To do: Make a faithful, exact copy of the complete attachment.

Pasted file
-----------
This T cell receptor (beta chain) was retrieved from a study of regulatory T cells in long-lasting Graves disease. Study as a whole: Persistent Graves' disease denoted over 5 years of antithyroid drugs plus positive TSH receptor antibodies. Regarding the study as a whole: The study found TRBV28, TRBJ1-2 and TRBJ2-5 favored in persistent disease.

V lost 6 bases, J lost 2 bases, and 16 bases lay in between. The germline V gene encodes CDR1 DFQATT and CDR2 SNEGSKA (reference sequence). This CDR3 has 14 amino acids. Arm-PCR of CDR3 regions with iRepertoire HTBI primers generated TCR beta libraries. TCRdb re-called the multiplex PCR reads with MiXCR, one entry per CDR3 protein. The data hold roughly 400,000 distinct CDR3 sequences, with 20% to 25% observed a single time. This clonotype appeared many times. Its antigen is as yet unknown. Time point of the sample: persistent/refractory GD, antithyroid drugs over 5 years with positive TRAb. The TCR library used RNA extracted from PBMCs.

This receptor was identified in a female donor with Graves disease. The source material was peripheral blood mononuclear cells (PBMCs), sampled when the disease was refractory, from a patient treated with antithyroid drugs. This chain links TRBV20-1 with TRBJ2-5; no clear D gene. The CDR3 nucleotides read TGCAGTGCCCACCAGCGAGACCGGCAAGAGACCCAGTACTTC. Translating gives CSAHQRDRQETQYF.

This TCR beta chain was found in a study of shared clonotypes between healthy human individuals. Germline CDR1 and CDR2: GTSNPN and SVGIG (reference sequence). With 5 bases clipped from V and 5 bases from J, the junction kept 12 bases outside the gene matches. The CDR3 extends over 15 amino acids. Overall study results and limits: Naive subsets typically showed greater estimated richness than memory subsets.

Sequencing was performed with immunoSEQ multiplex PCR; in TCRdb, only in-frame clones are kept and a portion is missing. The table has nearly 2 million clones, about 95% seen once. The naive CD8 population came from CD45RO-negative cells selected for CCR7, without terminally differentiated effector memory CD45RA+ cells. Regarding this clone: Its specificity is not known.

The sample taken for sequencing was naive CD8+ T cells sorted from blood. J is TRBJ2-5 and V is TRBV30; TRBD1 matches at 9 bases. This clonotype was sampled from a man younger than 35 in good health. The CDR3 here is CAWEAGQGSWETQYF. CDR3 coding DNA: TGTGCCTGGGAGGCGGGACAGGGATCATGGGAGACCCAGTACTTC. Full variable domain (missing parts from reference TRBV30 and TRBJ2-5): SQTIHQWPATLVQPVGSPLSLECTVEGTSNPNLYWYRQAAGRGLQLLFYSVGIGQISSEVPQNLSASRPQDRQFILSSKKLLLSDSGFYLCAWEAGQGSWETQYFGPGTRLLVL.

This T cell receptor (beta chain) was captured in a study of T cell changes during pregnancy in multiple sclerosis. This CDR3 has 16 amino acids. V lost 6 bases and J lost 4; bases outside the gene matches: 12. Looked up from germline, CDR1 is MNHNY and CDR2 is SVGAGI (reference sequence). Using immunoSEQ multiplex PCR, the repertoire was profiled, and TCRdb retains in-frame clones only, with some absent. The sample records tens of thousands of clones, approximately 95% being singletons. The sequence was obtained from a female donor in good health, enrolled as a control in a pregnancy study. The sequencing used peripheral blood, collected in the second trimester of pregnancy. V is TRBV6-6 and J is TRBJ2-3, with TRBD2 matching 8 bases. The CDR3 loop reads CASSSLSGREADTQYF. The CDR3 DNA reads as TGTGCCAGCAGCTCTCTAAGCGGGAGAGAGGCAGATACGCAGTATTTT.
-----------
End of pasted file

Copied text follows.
This T cell receptor (beta chain) was retrieved from a study of regulatory T cells in long-lasting Graves disease. Study as a whole: Persistent Graves' disease denoted over 5 years of antithyroid drugs plus positive TSH receptor antibodies. Regarding the study as a whole: The study found TRBV28, TRBJ1-2 and TRBJ2-5 favored in persistent disease.

V lost 6 bases, J lost 2 bases, and 16 bases lay in between. The germline V gene encodes CDR1 DFQATT and CDR2 SNEGSKA (reference sequence). This CDR3 has 14 amino acids. Arm-PCR of CDR3 regions with iRepertoire HTBI primers generated TCR beta libraries. TCRdb re-called the multiplex PCR reads with MiXCR, one entry per CDR3 protein. The data hold roughly 400,000 distinct CDR3 sequences, with 20% to 25% observed a single time. This clonotype appeared many times. Its antigen is as yet unknown. Time point of the sample: persistent/refractory GD, antithyroid drugs over 5 years with positive TRAb. The TCR library used RNA extracted from PBMCs.

This receptor was identified in a female donor with Graves disease. The source material was peripheral blood mononuclear cells (PBMCs), sampled when the disease was refractory, from a patient treated with antithyroid drugs. This chain links TRBV20-1 with TRBJ2-5; no clear D gene. The CDR3 nucleotides read TGCAGTGCCCACCAGCGAGACCGGCAAGAGACCCAGTACTTC. Translating gives CSAHQRDRQETQYF.

This TCR beta chain was found in a study of shared clonotypes between healthy human individuals. Germline CDR1 and CDR2: GTSNPN and SVGIG (reference sequence). With 5 bases clipped from V and 5 bases from J, the junction kept 12 bases outside the gene matches. The CDR3 extends over 15 amino acids. Overall study results and limits: Naive subsets typically showed greater estimated richness than memory subsets.

Sequencing was performed with immunoSEQ multiplex PCR; in TCRdb, only in-frame clones are kept and a portion is missing. The table has nearly 2 million clones, about 95% seen once. The naive CD8 population came from CD45RO-negative cells selected for CCR7, without terminally differentiated effector memory CD45RA+ cells. Regarding this clone: Its specificity is not known.

The sample taken for sequencing was naive CD8+ T cells sorted from blood. J is TRBJ2-5 and V is TRBV30; TRBD1 matches at 9 bases. This clonotype was sampled from a man younger than 35 in good health. The CDR3 here is CAWEAGQGSWETQYF. CDR3 coding DNA: TGTGCCTGGGAGGCGGGACAGGGATCATGGGAGACCCAGTACTTC. Full variable domain (missing parts from reference TRBV30 and TRBJ2-5): SQTIHQWPATLVQPVGSPLSLECTVEGTSNPNLYWYRQAAGRGLQLLFYSVGIGQISSEVPQNLSASRPQDRQFILSSKKLLLSDSGFYLCAWEAGQGSWETQYFGPGTRLLVL.

This T cell receptor (beta chain) was captured in a study of T cell changes during pregnancy in multiple sclerosis. This CDR3 has 16 amino acids. V lost 6 bases and J lost 4; bases outside the gene matches: 12. Looked up from germline, CDR1 is MNHNY and CDR2 is SVGAGI (reference sequence). Using immunoSEQ multiplex PCR, the repertoire was profiled, and TCRdb retains in-frame clones only, with some absent. The sample records tens of thousands of clones, approximately 95% being singletons. The sequence was obtained from a female donor in good health, enrolled as a control in a pregnancy study. The sequencing used peripheral blood, collected in the second trimester of pregnancy. V is TRBV6-6 and J is TRBJ2-3, with TRBD2 matching 8 bases. The CDR3 loop reads CASSSLSGREADTQYF. The CDR3 DNA reads as TGTGCCAGCAGCTCTCTAAGCGGGAGAGAGGCAGATACGCAGTATTTT.